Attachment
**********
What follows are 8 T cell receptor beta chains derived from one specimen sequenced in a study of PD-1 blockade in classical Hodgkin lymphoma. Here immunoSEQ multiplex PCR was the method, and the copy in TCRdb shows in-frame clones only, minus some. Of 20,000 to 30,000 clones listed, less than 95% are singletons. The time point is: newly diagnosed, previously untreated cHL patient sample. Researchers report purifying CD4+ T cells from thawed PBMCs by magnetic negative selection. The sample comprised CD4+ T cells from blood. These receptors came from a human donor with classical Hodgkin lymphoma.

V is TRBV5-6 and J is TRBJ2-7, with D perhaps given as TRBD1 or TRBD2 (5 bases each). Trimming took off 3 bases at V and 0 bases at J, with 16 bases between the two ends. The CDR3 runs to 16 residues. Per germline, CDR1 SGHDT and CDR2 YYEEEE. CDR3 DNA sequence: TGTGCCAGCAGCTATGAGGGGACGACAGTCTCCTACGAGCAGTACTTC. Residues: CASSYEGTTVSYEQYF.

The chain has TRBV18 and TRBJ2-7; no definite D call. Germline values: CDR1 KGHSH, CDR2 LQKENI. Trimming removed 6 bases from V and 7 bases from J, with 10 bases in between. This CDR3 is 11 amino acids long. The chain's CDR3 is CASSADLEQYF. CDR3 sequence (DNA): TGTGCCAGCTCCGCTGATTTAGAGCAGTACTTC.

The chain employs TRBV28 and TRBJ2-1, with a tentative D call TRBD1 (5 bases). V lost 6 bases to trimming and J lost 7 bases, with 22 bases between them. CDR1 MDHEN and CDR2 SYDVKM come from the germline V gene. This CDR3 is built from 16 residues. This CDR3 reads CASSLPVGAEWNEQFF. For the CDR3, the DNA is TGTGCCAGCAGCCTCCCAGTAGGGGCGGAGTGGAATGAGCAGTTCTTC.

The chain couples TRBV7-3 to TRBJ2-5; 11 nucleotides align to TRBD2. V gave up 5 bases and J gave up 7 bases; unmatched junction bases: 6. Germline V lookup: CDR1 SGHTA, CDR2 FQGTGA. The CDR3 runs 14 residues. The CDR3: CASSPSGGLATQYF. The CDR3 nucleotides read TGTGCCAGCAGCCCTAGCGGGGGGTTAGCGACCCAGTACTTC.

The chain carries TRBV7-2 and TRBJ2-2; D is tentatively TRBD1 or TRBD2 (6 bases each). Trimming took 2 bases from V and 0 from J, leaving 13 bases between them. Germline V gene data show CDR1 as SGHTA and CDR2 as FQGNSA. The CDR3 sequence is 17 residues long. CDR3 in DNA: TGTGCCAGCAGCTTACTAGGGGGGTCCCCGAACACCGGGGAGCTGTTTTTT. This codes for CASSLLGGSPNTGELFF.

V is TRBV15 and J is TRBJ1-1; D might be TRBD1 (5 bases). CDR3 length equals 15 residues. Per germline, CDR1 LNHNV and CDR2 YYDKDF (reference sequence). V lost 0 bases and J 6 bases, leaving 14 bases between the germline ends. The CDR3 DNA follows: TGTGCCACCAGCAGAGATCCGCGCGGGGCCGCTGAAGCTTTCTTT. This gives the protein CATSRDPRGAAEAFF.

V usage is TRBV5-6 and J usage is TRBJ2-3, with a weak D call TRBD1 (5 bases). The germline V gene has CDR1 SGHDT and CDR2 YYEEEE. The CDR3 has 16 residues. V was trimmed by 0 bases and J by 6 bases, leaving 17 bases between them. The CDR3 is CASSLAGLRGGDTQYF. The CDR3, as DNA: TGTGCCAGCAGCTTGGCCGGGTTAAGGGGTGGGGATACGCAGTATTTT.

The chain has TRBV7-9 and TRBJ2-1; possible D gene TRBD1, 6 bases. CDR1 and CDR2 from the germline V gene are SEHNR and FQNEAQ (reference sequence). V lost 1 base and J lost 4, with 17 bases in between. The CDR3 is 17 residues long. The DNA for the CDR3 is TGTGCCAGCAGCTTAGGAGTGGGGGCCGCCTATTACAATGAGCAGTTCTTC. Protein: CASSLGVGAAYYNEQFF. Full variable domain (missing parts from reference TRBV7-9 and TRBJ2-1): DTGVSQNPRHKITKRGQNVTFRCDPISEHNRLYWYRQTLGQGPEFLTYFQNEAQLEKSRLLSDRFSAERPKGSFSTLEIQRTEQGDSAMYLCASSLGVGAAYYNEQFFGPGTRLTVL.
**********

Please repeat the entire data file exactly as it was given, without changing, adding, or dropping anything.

What follows are 8 T cell receptor beta chains derived from one specimen sequenced in a study of PD-1 blockade in classical Hodgkin lymphoma. Here immunoSEQ multiplex PCR was the method, and the copy in TCRdb shows in-frame clones only, minus some. Of 20,000 to 30,000 clones listed, less than 95% are singletons. The time point is: newly diagnosed, previously untreated cHL patient sample. Researchers report purifying CD4+ T cells from thawed PBMCs by magnetic negative selection. The sample comprised CD4+ T cells from blood. These receptors came from a human donor with classical Hodgkin lymphoma.

V is TRBV5-6 and J is TRBJ2-7, with D perhaps given as TRBD1 or TRBD2 (5 bases each). Trimming took off 3 bases at V and 0 bases at J, with 16 bases between the two ends. The CDR3 runs to 16 residues. Per germline, CDR1 SGHDT and CDR2 YYEEEE. CDR3 DNA sequence: TGTGCCAGCAGCTATGAGGGGACGACAGTCTCCTACGAGCAGTACTTC. Residues: CASSYEGTTVSYEQYF.

The chain has TRBV18 and TRBJ2-7; no definite D call. Germline values: CDR1 KGHSH, CDR2 LQKENI. Trimming removed 6 bases from V and 7 bases from J, with 10 bases in between. This CDR3 is 11 amino acids long. The chain's CDR3 is CASSADLEQYF. CDR3 sequence (DNA): TGTGCCAGCTCCGCTGATTTAGAGCAGTACTTC.

The chain employs TRBV28 and TRBJ2-1, with a tentative D call TRBD1 (5 bases). V lost 6 bases to trimming and J lost 7 bases, with 22 bases between them. CDR1 MDHEN and CDR2 SYDVKM come from the germline V gene. This CDR3 is built from 16 residues. This CDR3 reads CASSLPVGAEWNEQFF. For the CDR3, the DNA is TGTGCCAGCAGCCTCCCAGTAGGGGCGGAGTGGAATGAGCAGTTCTTC.

The chain couples TRBV7-3 to TRBJ2-5; 11 nucleotides align to TRBD2. V gave up 5 bases and J gave up 7 bases; unmatched junction bases: 6. Germline V lookup: CDR1 SGHTA, CDR2 FQGTGA. The CDR3 runs 14 residues. The CDR3: CASSPSGGLATQYF. The CDR3 nucleotides read TGTGCCAGCAGCCCTAGCGGGGGGTTAGCGACCCAGTACTTC.

The chain carries TRBV7-2 and TRBJ2-2; D is tentatively TRBD1 or TRBD2 (6 bases each). Trimming took 2 bases from V and 0 from J, leaving 13 bases between them. Germline V gene data show CDR1 as SGHTA and CDR2 as FQGNSA. The CDR3 sequence is 17 residues long. CDR3 in DNA: TGTGCCAGCAGCTTACTAGGGGGGTCCCCGAACACCGGGGAGCTGTTTTTT. This codes for CASSLLGGSPNTGELFF.

V is TRBV15 and J is TRBJ1-1; D might be TRBD1 (5 bases). CDR3 length equals 15 residues. Per germline, CDR1 LNHNV and CDR2 YYDKDF (reference sequence). V lost 0 bases and J 6 bases, leaving 14 bases between the germline ends. The CDR3 DNA follows: TGTGCCACCAGCAGAGATCCGCGCGGGGCCGCTGAAGCTTTCTTT. This gives the protein CATSRDPRGAAEAFF.

V usage is TRBV5-6 and J usage is TRBJ2-3, with a weak D call TRBD1 (5 bases). The germline V gene has CDR1 SGHDT and CDR2 YYEEEE. The CDR3 has 16 residues. V was trimmed by 0 bases and J by 6 bases, leaving 17 bases between them. The CDR3 is CASSLAGLRGGDTQYF. The CDR3, as DNA: TGTGCCAGCAGCTTGGCCGGGTTAAGGGGTGGGGATACGCAGTATTTT.

The chain has TRBV7-9 and TRBJ2-1; possible D gene TRBD1, 6 bases. CDR1 and CDR2 from the germline V gene are SEHNR and FQNEAQ (reference sequence). V lost 1 base and J lost 4, with 17 bases in between. The CDR3 is 17 residues long. The DNA for the CDR3 is TGTGCCAGCAGCTTAGGAGTGGGGGCCGCCTATTACAATGAGCAGTTCTTC. Protein: CASSLGVGAAYYNEQFF. Full variable domain (missing parts from reference TRBV7-9 and TRBJ2-1): DTGVSQNPRHKITKRGQNVTFRCDPISEHNRLYWYRQTLGQGPEFLTYFQNEAQLEKSRLLSDRFSAERPKGSFSTLEIQRTEQGDSAMYLCASSLGVGAAYYNEQFFGPGTRLTVL.